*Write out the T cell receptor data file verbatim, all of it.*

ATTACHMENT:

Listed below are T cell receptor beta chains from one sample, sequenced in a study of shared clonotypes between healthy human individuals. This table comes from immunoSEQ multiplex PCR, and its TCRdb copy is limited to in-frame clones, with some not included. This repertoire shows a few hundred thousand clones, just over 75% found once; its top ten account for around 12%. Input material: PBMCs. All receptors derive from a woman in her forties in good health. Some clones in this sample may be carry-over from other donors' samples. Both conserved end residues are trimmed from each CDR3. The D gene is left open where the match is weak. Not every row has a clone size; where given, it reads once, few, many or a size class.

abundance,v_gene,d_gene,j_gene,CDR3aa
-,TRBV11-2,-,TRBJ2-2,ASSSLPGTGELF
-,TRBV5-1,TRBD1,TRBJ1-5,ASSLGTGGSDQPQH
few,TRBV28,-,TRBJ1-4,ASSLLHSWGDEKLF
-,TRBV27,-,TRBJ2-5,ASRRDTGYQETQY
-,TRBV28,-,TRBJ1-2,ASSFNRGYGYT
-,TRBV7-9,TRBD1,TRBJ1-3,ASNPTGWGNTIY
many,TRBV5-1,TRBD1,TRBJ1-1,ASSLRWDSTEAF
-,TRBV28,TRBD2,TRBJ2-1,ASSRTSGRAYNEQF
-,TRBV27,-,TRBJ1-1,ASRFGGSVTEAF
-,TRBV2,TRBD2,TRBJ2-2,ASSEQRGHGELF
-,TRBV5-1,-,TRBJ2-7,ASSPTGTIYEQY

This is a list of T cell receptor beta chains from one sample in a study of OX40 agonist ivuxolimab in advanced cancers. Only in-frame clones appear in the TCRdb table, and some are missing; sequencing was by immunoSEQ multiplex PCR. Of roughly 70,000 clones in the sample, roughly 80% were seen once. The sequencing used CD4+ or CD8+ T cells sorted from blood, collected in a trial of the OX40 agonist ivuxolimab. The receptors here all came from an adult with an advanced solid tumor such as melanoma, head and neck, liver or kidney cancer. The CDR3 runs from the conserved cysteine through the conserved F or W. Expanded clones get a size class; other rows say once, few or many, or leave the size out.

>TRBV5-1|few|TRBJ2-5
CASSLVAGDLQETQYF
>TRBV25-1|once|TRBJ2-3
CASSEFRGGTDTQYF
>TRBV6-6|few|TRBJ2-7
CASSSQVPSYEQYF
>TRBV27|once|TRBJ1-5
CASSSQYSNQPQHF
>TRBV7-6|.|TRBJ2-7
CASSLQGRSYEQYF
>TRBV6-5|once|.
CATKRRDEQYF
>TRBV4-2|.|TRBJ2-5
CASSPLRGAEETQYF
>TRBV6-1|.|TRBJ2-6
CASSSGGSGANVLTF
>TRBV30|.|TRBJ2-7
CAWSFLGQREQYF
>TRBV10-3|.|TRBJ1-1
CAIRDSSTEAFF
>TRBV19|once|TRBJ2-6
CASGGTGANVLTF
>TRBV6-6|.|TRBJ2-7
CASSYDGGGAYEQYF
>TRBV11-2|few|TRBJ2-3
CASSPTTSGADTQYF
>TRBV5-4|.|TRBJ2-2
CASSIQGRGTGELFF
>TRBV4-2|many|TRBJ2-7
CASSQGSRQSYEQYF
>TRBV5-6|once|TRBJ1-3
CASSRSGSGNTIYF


Listed below are T cell receptor beta chains from one sample, sequenced in a study of shared clonotypes between healthy human individuals. This table comes from immunoSEQ multiplex PCR, and its TCRdb copy is limited to in-frame clones, with some not included. This repertoire shows a few hundred thousand clones, just over 75% found once; its top ten account for around 12%. Input material: PBMCs. All receptors derive from a woman in her forties in good health. Some clones in this sample may be carry-over from other donors' samples. Both conserved end residues are trimmed from each CDR3. The D gene is left open where the match is weak. Not every row has a clone size; where given, it reads once, few, many or a size class.

abundance,v_gene,d_gene,j_gene,CDR3aa
-,TRBV11-2,-,TRBJ2-2,ASSSLPGTGELF
-,TRBV5-1,TRBD1,TRBJ1-5,ASSLGTGGSDQPQH
few,TRBV28,-,TRBJ1-4,ASSLLHSWGDEKLF
-,TRBV27,-,TRBJ2-5,ASRRDTGYQETQY
-,TRBV28,-,TRBJ1-2,ASSFNRGYGYT
-,TRBV7-9,TRBD1,TRBJ1-3,ASNPTGWGNTIY
many,TRBV5-1,TRBD1,TRBJ1-1,ASSLRWDSTEAF
-,TRBV28,TRBD2,TRBJ2-1,ASSRTSGRAYNEQF
-,TRBV27,-,TRBJ1-1,ASRFGGSVTEAF
-,TRBV2,TRBD2,TRBJ2-2,ASSEQRGHGELF
-,TRBV5-1,-,TRBJ2-7,ASSPTGTIYEQY

This is a list of T cell receptor beta chains from one sample in a study of OX40 agonist ivuxolimab in advanced cancers. Only in-frame clones appear in the TCRdb table, and some are missing; sequencing was by immunoSEQ multiplex PCR. Of roughly 70,000 clones in the sample, roughly 80% were seen once. The sequencing used CD4+ or CD8+ T cells sorted from blood, collected in a trial of the OX40 agonist ivuxolimab. The receptors here all came from an adult with an advanced solid tumor such as melanoma, head and neck, liver or kidney cancer. The CDR3 runs from the conserved cysteine through the conserved F or W. Expanded clones get a size class; other rows say once, few or many, or leave the size out.

>TRBV5-1|few|TRBJ2-5
CASSLVAGDLQETQYF
>TRBV25-1|once|TRBJ2-3
CASSEFRGGTDTQYF
>TRBV6-6|few|TRBJ2-7
CASSSQVPSYEQYF
>TRBV27|once|TRBJ1-5
CASSSQYSNQPQHF
>TRBV7-6|.|TRBJ2-7
CASSLQGRSYEQYF
>TRBV6-5|once|.
CATKRRDEQYF
>TRBV4-2|.|TRBJ2-5
CASSPLRGAEETQYF
>TRBV6-1|.|TRBJ2-6
CASSSGGSGANVLTF
>TRBV30|.|TRBJ2-7
CAWSFLGQREQYF
>TRBV10-3|.|TRBJ1-1
CAIRDSSTEAFF
>TRBV19|once|TRBJ2-6
CASGGTGANVLTF
>TRBV6-6|.|TRBJ2-7
CASSYDGGGAYEQYF
>TRBV11-2|few|TRBJ2-3
CASSPTTSGADTQYF
>TRBV5-4|.|TRBJ2-2
CASSIQGRGTGELFF
>TRBV4-2|many|TRBJ2-7
CASSQGSRQSYEQYF
>TRBV5-6|once|TRBJ1-3
CASSRSGSGNTIYF